Good Monday Morning to this last Monday of 2019
We’re about to let of go of 2019 … some thoughts to letting go.
Letting go is incredibly difficult. No matter if we cling to worries about the future, or if we keep replaying the mistakes of the past it can be quite challenging when you have difficulties to move on. The attempt to hold on to the things that were familiar to us can limit our capability to experience the present moment. Yet, life is all about continuous change, no matter how hard we try to keep things as they are, we will sooner or later be confronted with relentless changes, whether we like it or not, especially as we open ourselves to new possibilities.
In the Bible there are quite a lot of stories of letting-go:
Mary and Joseph are asked to let go of their son Jesus.
Jonah is asked to let go of his hatred for the Ninevites.
Sarah is saddened and angry, she lets go of Abraham.
Pharaoh is asked to let go of the Israelites.
Esau is asked to let go of his inheritance.
Saul is asked to let go of his throne and his power.
David is made to let go of his son he fathered with Bathsheba.
Paul is asked to let go of his prejudice and hatred.
Abraham is asked to let go of Isaac.
Once upon a time, there were three men. Each man had two sacks, one tied in front of his neck and the other tied on his back. When the first man was asked what was in his sacks, he said, “In the sack on my back are all the good things friends and family have done. That way they’re hidden from view. In the front sack are all the bad things that have happened to me. Every now and then I stop, open the front sack, take the things out, examine them, and think about them.” Because he stopped so much to concentrate on all the bad stuff, he really didn’t make much progress in life.
The second man was asked about his sacks. He replied, “In the front sack are all the good things I’ve done. I like to see them, so quite often I take them out to show them off to people. The sack in the back? I keep all my mistakes in there and carry them all the time. Sure they’re heavy. They slow me down, but you know, for some reason, I can’t put them down.”
When the third man was asked about his sacks, he answered, “The sack in front is great. There I keep all the positive thoughts I have about people, all the blessings I’ve experienced, all the great things other people have done for me. The weight isn’t a problem. The sack is like sails of a ship. It keeps me going forward.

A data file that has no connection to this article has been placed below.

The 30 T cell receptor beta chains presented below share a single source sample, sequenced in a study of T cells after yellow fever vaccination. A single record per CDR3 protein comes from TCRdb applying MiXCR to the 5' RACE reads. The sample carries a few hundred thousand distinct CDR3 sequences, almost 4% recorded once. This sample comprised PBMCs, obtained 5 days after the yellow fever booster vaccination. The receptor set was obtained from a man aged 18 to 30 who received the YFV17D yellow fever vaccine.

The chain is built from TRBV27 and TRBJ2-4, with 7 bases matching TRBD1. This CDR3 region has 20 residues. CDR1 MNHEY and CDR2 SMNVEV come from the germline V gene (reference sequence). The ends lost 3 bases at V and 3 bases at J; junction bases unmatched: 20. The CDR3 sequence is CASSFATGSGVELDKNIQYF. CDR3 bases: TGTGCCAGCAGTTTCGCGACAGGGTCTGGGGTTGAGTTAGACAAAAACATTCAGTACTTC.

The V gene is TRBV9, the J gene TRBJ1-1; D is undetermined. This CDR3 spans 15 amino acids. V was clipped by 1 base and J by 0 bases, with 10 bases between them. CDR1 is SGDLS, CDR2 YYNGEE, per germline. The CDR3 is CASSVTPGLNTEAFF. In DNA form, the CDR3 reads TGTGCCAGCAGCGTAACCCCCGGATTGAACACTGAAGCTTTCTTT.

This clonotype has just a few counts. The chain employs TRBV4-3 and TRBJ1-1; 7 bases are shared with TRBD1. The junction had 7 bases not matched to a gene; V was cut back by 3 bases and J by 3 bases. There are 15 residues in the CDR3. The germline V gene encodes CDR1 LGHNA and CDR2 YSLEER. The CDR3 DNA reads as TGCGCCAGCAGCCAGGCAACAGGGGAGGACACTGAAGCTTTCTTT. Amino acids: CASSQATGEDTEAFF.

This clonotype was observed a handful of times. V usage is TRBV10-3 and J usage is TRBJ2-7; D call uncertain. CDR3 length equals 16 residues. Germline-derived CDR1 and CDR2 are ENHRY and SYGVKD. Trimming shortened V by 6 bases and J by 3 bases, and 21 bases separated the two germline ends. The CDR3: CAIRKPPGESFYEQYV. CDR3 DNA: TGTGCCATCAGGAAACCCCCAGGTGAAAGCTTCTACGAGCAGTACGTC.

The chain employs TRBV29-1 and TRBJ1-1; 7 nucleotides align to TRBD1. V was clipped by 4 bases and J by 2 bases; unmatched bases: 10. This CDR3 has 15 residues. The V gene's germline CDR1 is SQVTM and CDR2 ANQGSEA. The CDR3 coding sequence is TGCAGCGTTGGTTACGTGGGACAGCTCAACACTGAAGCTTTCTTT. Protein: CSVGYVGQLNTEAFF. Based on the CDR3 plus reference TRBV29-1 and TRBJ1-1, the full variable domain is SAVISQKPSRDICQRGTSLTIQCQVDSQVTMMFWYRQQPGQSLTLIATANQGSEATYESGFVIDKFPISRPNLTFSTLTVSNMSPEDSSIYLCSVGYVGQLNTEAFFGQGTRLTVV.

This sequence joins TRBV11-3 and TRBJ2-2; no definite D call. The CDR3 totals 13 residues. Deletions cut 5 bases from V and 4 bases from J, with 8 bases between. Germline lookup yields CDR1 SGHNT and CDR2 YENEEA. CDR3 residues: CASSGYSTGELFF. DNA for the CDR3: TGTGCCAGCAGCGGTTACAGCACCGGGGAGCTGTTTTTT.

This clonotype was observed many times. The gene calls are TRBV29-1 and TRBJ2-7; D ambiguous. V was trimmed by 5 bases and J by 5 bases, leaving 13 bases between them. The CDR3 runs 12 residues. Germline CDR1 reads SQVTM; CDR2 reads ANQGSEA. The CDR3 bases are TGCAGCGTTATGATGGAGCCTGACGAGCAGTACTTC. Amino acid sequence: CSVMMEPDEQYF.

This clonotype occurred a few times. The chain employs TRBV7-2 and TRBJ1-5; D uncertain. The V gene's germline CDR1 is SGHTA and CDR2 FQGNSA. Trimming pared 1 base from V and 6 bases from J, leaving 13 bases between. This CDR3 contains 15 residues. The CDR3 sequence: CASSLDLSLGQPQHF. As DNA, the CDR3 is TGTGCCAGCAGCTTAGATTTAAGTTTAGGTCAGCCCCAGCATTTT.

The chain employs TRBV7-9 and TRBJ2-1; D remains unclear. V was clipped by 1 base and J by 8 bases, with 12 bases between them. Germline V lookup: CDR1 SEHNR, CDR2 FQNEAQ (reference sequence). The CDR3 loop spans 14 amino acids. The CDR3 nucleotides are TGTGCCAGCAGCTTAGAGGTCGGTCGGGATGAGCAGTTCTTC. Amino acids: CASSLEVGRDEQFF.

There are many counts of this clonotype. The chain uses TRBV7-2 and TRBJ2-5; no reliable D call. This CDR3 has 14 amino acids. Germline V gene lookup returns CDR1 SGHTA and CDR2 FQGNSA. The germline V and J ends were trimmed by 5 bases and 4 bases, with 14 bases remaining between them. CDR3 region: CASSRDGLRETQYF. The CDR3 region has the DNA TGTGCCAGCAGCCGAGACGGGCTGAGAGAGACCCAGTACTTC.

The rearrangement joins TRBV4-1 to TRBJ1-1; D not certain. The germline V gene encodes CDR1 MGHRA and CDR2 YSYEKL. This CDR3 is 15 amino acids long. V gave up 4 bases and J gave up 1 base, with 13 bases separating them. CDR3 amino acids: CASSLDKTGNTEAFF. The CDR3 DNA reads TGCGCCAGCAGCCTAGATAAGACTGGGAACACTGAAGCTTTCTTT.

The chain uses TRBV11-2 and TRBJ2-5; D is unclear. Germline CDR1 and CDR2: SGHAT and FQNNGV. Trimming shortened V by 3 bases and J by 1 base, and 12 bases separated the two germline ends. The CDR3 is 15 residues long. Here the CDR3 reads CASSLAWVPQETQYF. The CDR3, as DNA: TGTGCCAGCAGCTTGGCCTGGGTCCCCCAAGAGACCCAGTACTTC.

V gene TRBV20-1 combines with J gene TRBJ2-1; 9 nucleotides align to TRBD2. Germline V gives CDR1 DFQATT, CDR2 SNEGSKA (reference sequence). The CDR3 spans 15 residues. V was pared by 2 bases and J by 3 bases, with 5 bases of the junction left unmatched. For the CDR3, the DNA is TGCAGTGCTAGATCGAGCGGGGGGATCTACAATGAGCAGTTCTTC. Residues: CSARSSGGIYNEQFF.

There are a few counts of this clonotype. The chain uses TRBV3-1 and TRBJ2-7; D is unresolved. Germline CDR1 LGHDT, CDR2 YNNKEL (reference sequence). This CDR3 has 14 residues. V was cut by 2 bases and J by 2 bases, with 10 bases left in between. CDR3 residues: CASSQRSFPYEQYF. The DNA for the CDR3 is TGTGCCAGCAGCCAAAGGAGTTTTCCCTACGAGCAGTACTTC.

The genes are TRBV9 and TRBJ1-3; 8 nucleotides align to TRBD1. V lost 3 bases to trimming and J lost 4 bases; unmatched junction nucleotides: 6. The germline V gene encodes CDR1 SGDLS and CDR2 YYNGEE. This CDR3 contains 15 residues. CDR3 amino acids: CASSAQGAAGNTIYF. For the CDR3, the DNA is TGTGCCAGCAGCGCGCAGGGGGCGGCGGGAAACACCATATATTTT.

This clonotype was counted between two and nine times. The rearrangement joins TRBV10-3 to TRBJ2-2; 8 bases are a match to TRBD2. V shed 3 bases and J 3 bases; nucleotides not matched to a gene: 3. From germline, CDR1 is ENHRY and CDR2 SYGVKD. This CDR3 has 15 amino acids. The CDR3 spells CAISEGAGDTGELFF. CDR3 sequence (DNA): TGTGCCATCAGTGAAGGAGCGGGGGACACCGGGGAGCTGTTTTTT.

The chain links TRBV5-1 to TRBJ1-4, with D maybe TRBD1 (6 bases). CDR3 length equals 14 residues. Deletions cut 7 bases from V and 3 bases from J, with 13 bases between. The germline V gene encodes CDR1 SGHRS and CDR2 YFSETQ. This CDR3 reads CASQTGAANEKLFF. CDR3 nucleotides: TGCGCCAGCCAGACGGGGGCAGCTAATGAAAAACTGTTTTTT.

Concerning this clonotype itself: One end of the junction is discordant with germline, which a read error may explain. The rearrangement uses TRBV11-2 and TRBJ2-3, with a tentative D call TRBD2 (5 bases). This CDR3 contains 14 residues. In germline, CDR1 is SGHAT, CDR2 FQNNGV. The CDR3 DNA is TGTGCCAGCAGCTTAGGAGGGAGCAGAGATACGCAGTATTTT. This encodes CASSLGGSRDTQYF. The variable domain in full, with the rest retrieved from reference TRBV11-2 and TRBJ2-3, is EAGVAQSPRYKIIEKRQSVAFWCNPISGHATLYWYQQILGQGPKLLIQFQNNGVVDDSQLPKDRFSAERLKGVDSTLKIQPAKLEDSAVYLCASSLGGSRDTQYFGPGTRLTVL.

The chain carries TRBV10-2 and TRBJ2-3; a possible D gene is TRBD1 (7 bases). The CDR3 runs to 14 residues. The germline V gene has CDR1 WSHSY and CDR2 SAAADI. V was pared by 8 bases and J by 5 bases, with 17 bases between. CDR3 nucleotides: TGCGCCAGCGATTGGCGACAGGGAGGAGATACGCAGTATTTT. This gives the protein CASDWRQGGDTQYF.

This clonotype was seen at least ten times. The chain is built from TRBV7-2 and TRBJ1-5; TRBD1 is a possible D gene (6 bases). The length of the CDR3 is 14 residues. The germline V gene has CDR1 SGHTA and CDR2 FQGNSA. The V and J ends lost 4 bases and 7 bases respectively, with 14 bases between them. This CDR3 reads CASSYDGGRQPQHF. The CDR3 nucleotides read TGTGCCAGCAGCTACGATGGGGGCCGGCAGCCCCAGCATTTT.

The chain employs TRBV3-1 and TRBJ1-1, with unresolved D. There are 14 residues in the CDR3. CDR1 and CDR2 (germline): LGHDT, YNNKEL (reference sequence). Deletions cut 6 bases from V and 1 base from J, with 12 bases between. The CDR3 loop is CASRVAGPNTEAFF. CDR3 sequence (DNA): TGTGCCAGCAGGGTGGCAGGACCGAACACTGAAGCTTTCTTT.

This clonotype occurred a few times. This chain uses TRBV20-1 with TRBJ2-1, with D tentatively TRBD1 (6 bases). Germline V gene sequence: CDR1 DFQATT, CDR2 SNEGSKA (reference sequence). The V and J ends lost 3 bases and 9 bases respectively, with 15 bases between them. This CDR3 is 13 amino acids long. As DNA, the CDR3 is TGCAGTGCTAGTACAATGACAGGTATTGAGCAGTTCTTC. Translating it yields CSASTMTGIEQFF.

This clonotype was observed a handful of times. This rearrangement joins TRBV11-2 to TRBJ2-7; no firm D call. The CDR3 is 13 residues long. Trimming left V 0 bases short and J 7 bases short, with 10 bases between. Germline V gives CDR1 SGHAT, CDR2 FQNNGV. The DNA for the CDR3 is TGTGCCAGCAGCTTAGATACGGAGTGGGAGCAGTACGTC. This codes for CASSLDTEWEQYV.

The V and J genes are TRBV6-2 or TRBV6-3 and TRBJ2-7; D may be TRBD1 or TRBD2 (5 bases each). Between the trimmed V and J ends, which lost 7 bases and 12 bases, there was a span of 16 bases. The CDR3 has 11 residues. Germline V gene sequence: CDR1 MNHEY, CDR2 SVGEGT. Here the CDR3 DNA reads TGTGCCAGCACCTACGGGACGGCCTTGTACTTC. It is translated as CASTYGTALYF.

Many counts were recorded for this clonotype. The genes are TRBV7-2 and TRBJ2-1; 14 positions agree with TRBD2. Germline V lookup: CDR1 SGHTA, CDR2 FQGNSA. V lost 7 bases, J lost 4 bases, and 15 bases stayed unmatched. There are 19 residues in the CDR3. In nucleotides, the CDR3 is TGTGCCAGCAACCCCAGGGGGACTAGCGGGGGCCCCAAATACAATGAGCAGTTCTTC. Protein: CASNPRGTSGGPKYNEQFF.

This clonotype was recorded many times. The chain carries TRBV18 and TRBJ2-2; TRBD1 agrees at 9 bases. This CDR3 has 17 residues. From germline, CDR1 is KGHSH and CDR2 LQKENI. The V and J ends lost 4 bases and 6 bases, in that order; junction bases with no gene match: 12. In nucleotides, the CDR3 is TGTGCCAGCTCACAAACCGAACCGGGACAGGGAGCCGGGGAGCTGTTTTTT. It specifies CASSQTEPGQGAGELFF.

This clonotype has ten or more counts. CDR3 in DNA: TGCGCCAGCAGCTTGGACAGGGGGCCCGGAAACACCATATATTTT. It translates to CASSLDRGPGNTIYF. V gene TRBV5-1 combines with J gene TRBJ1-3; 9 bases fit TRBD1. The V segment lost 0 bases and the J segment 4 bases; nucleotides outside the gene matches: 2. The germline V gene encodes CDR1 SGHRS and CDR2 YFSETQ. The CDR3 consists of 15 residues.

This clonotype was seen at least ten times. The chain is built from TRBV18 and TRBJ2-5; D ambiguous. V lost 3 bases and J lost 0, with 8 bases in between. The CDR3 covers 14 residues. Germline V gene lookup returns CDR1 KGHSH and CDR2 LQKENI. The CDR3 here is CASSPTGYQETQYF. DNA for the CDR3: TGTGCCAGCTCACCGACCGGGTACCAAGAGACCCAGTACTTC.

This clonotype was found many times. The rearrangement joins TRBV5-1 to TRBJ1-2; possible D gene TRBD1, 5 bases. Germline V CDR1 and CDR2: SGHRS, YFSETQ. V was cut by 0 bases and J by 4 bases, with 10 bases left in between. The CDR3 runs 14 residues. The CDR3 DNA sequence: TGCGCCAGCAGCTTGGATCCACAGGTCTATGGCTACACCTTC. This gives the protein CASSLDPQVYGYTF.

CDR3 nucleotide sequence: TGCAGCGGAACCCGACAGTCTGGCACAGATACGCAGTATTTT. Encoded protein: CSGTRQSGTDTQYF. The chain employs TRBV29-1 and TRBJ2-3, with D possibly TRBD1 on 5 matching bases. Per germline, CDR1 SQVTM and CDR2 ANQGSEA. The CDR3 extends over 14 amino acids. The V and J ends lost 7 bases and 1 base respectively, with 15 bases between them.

“The sack on my back is empty. There’s nothing in it. I cut a big hole in its bottom. In there I put all the bad things that I can think about myself or hear about others. They go in one end and out the other, so I’m not carrying around any extra weight at all.”
Source | H. Norman Wright, The Perfect Catch
What are you carrying in your sacks from 2019 as you journey and transition towards 2020?
Who do you identify with? The most sympathetic is the one who remembers all the blessings while acknowledging and letting go of negativity and judgment toward self and others?
If everyone is moving forward together, then success takes care of itself.
Sometimes the hardest part isn’t letting go but rather learning to start over.
Two monks were returning to the monastery in the evening. It had rained and there were puddles of water on the roadsides. At one place a woman was standing unable to walk across because of a puddle of water. The elder of the two monks went up to her lifted her and left her on the other side of the road, and continued his way to the monastery.
In the evening the younger monk came to the elder monk and said, “Sir, as monks, we cannot touch a woman.”
The elder monk answered, “yes, brother”.
Then the younger monk asks again, “but then Sir, how is that you lifted that woman on the roadside ?”
The elder monk smiled at him and told him ” I left her on the other side of the road, but you are still carrying her.”
Paul put it this way in Hebrews 12.1
So since we stand surrounded by all those who have gone before, an enormous cloud of witnesses, let us drop every extra weight, everything that clings to us and slackens our pace, and let us run with endurance the long race set before us. We may feel alone, but we aren’t. We are surrounded by an army of witnesses. They have run the race of faith and finished well. It is now our turn. We stay focused on Jesus (a master in letting go), who designed and perfected our faith.
Wishing you a blessed transition and crossover from 2019 to 2020.